The scare of Covid-19 has still not subsided. People from around the world are still everyday dealing with its new variants and the associated fatalities. Researchers and scientists are still trying to figure out the long-term effects of the virus. According to a new research from Case Western Reserve University, contracting COVID could be a major obstacle for the cognitive health of older adults.
The research is published in the Journal of Alzheimer's Disease. It suggests that people between the ages of 65 and above who were infected with COVID-19 were 50% to 80% more likely to develop Alzheimer's disease within a year. As per the study, women aged 85 or older were at the highest risk.
"The primary factors that play into the development of Alzheimer's disease have not yet been understood, however the two pieces that are considered important are prior infections to the virus, especially viral infections, and inflammation. Since infection with SARS-CoV2, which causes Covid-19 has been associated with central nervous system abnormalities including inflammation, we wanted to test whether or not, even in the short term, COVID could lead to an increased diagnoses," said the study co-author Pamela Davis, M.D., Ph.D., said in a media release.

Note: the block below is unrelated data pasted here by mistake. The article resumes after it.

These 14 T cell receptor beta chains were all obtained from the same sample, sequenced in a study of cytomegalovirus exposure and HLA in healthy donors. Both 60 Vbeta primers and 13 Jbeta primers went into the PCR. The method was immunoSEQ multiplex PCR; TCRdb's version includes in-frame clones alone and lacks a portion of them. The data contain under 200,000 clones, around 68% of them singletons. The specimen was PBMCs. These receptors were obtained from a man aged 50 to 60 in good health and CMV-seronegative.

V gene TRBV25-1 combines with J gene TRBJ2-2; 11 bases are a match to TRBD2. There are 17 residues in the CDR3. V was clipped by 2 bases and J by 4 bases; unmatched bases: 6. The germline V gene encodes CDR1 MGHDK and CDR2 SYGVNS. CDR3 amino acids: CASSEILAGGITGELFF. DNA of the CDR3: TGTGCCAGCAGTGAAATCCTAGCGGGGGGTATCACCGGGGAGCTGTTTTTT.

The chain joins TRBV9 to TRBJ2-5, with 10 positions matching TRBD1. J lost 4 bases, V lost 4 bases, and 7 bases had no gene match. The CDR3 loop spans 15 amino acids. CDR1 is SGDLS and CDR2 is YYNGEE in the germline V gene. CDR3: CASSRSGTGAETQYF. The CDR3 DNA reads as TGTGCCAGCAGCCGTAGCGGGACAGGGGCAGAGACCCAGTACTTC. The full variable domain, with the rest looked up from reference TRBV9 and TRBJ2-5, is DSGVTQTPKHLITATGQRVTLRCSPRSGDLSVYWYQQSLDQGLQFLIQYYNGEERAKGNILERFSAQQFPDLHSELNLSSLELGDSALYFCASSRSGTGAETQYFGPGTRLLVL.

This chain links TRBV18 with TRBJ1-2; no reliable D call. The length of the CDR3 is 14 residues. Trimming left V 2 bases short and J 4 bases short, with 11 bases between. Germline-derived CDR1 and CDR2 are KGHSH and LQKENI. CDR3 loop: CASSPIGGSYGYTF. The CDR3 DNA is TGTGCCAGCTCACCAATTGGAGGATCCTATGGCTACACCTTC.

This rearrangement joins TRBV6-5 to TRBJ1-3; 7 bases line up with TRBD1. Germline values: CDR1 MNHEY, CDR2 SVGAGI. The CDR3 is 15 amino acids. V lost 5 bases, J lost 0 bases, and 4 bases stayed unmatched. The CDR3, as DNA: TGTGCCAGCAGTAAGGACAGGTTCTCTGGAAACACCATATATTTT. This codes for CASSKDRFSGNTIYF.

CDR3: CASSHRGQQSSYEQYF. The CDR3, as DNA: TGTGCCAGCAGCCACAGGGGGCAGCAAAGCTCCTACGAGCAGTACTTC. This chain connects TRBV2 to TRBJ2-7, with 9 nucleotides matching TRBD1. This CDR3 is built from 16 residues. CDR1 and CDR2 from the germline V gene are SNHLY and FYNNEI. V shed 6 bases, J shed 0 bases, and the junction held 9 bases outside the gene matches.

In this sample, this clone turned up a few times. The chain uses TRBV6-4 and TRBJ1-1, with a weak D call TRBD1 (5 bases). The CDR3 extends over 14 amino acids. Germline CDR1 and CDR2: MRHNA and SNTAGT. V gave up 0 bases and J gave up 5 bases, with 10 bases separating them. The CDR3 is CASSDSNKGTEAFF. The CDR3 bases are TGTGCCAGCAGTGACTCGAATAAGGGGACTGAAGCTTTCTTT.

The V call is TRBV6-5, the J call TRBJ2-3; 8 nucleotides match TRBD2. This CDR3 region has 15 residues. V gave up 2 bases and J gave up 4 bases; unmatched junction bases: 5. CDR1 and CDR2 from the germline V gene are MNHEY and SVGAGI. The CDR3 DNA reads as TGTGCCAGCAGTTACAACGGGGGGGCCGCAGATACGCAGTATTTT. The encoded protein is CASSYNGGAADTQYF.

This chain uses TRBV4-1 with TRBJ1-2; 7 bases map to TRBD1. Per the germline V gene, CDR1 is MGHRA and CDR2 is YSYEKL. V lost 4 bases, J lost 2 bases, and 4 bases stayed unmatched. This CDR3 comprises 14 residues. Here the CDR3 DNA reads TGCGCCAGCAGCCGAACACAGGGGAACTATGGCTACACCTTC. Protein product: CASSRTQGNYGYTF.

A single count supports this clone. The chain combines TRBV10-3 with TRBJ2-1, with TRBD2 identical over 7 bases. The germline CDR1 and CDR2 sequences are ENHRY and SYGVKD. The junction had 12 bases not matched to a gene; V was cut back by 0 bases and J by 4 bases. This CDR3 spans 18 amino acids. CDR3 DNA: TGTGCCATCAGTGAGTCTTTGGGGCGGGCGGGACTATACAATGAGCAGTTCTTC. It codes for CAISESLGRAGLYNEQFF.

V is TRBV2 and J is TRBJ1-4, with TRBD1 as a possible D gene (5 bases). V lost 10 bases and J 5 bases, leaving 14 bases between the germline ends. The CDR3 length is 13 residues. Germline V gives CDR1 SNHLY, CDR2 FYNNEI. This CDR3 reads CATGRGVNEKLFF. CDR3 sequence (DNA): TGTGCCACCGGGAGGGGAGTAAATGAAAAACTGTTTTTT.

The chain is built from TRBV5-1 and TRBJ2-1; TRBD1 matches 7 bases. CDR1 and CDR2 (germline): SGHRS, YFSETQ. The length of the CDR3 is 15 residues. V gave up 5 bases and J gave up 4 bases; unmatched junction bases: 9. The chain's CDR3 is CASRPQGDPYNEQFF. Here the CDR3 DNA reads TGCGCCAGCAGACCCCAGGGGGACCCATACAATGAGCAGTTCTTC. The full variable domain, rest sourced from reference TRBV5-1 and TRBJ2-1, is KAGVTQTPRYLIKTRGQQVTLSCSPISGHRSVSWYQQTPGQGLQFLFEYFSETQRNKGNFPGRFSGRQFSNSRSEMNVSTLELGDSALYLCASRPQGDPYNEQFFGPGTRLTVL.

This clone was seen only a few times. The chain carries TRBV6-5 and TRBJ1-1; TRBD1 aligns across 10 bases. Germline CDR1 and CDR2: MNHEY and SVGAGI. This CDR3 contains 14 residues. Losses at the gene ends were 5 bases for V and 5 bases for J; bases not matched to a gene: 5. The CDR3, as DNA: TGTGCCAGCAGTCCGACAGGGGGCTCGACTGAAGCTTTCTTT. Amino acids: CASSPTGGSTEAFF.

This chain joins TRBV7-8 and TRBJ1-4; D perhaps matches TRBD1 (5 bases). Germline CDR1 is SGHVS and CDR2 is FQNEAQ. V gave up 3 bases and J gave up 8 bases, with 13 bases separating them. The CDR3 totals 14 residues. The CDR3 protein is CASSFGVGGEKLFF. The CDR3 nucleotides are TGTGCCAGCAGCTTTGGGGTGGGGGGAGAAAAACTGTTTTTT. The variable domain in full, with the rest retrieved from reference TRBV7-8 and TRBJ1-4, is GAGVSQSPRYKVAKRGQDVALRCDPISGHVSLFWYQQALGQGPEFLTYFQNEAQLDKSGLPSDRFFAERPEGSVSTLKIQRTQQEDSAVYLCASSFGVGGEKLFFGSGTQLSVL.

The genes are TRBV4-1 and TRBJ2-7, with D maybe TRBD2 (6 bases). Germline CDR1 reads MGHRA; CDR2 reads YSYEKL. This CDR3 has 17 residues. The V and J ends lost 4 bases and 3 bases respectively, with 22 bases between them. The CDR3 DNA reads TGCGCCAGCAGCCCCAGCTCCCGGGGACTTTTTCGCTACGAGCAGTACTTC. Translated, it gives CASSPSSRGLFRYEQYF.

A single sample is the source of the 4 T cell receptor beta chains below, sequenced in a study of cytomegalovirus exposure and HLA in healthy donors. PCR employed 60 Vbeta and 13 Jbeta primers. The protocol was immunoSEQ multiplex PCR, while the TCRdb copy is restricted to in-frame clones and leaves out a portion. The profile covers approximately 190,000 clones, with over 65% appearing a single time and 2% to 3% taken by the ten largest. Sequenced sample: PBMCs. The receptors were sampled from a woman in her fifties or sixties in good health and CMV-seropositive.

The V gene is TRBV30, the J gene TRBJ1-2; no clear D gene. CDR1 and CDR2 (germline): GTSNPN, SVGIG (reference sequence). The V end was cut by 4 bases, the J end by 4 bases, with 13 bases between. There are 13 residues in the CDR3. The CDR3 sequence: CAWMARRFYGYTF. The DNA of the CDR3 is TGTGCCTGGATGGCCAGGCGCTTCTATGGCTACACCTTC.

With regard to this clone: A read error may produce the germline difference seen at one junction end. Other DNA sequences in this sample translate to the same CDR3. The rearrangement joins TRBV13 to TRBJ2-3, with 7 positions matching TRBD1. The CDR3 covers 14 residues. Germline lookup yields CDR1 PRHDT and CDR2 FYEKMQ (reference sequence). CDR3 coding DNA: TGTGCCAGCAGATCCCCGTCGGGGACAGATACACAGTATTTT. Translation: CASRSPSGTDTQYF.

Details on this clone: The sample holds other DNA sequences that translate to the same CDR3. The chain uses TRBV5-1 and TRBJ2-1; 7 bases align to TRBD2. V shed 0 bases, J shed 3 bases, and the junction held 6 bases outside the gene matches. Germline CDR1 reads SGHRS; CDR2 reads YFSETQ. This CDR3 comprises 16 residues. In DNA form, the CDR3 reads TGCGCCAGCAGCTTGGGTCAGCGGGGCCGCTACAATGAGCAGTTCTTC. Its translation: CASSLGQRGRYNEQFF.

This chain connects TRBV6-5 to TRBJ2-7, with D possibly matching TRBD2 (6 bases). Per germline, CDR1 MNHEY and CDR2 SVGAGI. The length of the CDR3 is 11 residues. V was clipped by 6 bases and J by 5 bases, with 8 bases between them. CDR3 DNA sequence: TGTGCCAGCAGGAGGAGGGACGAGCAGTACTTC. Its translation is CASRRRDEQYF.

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The study looked at medical records in the people who were 65 years old or above. There were about 5.8 million people in the control group and 4,00,000 in the COVID-19 group. "Alzheimer's disease is a serious and challenging disease, and we thought we had turned some of the tide on it by reducing general risk factors including the severity of hypertension, heart disease, obesity and a sedentary lifestyle. Now, so many people in the U.S. have had COVID-19 and the long-term consequences of COVID are still emerging. Therefore, it is crucial to continue to monitor the impact of the disease on future disability as well," Davis said.
Hencefore, there are ways a person can help in delaying or preventing the cognitive decline. Follow the Covid-19 protocol and government guidelines.